During the Progressive Governance Summit, in Pretoria, South Africa, on Sunday, February 12, Brazilian President Luiz Inácio Lula da Silva declared that each country should do what it can to assist poorer nations. And he went on to offer free access for goods from the poorest nations to the Brazilian market.
"President Lula told the summit that Brazil is willing to offer access, free of surtaxes or quotas, to our market for goods from poor countries, especially the less developed nations of Africa," explained Brazilian Foreign Minister Celso Amorim.
According to Amorim, Lula also continued to insist on making progress on the Doha Round issue of farm subsidies. Lula said that fair trade is important for the development of poor nations because it reduces poverty and helps to build world peace.
In the past, President Lula criticized the way the world does business declaring that new economic, commercial and cultural policies were needed to make the world a better place, with more democracy and solidarity, and less inequality.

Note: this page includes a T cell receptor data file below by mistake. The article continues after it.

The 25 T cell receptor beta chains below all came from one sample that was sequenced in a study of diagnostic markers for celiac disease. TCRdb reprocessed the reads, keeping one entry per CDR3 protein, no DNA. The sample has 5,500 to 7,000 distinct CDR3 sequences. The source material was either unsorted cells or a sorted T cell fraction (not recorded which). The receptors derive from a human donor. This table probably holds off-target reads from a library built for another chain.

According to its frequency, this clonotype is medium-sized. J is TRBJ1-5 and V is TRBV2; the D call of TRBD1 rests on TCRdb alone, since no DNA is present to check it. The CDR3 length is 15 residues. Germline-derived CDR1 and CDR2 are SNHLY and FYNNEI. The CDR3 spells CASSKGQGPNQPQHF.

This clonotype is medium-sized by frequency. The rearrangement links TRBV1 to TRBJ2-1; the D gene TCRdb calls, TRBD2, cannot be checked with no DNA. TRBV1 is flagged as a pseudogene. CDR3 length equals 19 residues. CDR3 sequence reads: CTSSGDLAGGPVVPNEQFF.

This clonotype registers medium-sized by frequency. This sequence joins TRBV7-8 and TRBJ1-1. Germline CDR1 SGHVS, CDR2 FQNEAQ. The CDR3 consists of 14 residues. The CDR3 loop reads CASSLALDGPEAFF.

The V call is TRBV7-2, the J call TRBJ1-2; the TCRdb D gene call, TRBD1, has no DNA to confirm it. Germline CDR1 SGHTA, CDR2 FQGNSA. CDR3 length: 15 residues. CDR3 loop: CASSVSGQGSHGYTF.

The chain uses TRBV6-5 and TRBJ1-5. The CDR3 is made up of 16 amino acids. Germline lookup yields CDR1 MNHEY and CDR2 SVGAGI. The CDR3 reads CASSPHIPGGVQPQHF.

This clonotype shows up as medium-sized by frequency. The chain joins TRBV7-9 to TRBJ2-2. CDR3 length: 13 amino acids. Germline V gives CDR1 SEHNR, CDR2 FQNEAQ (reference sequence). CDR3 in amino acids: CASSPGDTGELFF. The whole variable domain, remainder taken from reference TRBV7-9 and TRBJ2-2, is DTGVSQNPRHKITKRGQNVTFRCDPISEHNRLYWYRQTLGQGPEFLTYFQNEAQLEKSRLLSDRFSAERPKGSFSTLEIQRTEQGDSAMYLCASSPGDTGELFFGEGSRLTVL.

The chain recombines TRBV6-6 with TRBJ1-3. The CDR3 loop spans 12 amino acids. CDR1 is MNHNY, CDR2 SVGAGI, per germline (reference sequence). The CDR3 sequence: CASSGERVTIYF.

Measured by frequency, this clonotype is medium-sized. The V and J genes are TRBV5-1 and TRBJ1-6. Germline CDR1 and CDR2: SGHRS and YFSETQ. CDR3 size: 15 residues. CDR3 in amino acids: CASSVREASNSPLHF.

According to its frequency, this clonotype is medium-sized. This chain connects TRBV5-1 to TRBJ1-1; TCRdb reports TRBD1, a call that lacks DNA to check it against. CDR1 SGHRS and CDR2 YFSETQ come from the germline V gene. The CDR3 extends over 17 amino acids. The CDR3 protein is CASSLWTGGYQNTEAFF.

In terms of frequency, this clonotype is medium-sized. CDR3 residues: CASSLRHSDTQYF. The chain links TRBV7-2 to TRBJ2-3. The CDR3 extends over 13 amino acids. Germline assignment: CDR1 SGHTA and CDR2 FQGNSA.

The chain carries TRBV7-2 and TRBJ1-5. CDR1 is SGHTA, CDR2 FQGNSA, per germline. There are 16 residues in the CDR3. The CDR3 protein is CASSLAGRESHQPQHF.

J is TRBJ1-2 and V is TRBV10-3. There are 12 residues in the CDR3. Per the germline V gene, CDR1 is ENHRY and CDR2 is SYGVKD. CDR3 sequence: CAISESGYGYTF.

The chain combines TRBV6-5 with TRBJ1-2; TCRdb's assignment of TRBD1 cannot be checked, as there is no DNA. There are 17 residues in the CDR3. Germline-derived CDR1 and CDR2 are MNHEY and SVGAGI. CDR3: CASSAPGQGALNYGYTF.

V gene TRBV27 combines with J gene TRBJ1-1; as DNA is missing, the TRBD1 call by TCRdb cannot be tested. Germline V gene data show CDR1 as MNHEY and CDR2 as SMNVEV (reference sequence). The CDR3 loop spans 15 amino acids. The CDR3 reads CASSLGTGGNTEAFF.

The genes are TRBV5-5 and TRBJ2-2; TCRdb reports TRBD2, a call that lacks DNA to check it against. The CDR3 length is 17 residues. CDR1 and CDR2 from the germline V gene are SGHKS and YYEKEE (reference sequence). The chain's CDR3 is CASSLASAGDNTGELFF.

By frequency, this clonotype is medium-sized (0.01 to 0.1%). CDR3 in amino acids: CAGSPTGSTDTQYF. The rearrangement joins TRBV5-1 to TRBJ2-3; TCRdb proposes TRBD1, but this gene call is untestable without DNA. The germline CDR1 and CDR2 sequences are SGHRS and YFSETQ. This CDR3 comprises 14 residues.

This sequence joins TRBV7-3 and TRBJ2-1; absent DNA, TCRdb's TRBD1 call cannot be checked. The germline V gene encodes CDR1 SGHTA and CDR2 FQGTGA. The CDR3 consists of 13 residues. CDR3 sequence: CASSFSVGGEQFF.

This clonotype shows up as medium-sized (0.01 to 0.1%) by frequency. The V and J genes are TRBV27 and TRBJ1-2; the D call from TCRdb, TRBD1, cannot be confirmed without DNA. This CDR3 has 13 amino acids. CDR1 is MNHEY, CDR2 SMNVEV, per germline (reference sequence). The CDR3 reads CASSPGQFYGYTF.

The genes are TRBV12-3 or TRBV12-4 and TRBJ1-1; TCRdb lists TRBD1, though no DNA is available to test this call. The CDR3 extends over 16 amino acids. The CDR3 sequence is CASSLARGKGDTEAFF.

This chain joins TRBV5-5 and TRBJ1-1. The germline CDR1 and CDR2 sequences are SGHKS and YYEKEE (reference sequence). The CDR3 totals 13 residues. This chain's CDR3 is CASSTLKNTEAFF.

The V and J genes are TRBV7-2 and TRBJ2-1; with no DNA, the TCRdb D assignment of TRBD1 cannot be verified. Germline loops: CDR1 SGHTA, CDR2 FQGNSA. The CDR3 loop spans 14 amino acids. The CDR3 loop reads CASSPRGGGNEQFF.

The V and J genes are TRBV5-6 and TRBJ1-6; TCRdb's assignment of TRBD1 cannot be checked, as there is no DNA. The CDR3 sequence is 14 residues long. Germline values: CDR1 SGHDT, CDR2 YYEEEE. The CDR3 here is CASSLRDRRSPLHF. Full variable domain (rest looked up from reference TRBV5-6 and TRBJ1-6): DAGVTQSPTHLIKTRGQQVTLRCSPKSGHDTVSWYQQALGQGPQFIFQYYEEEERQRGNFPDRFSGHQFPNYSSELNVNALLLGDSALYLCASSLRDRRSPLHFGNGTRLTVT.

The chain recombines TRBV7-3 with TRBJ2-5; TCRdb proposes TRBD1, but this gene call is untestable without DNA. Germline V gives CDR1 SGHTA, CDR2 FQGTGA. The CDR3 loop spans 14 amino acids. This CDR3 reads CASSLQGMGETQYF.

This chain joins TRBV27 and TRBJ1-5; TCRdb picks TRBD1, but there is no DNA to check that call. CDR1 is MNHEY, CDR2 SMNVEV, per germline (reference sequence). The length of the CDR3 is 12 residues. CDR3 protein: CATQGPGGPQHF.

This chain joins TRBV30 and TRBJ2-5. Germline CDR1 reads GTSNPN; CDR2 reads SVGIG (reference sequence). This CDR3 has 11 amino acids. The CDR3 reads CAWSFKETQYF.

He said for example that rebuilding the United Nations would be a step toward more equality in the world. He also criticized protectionism in rich nations.
"There are countries that preach free trade but they practice protectionism. They want zero tariffs, but insist on maintaining subsidies that now total over US$ 1 billion per day.
"They want to liberalize services, investments, government procurement and intellectual property, but they use anti-dumping laws and quota systems to protect inefficient economic segments from fair competition," he said.
"Brazil wants an economic order that is more just and balanced, with equal opportunity for all," he concluded.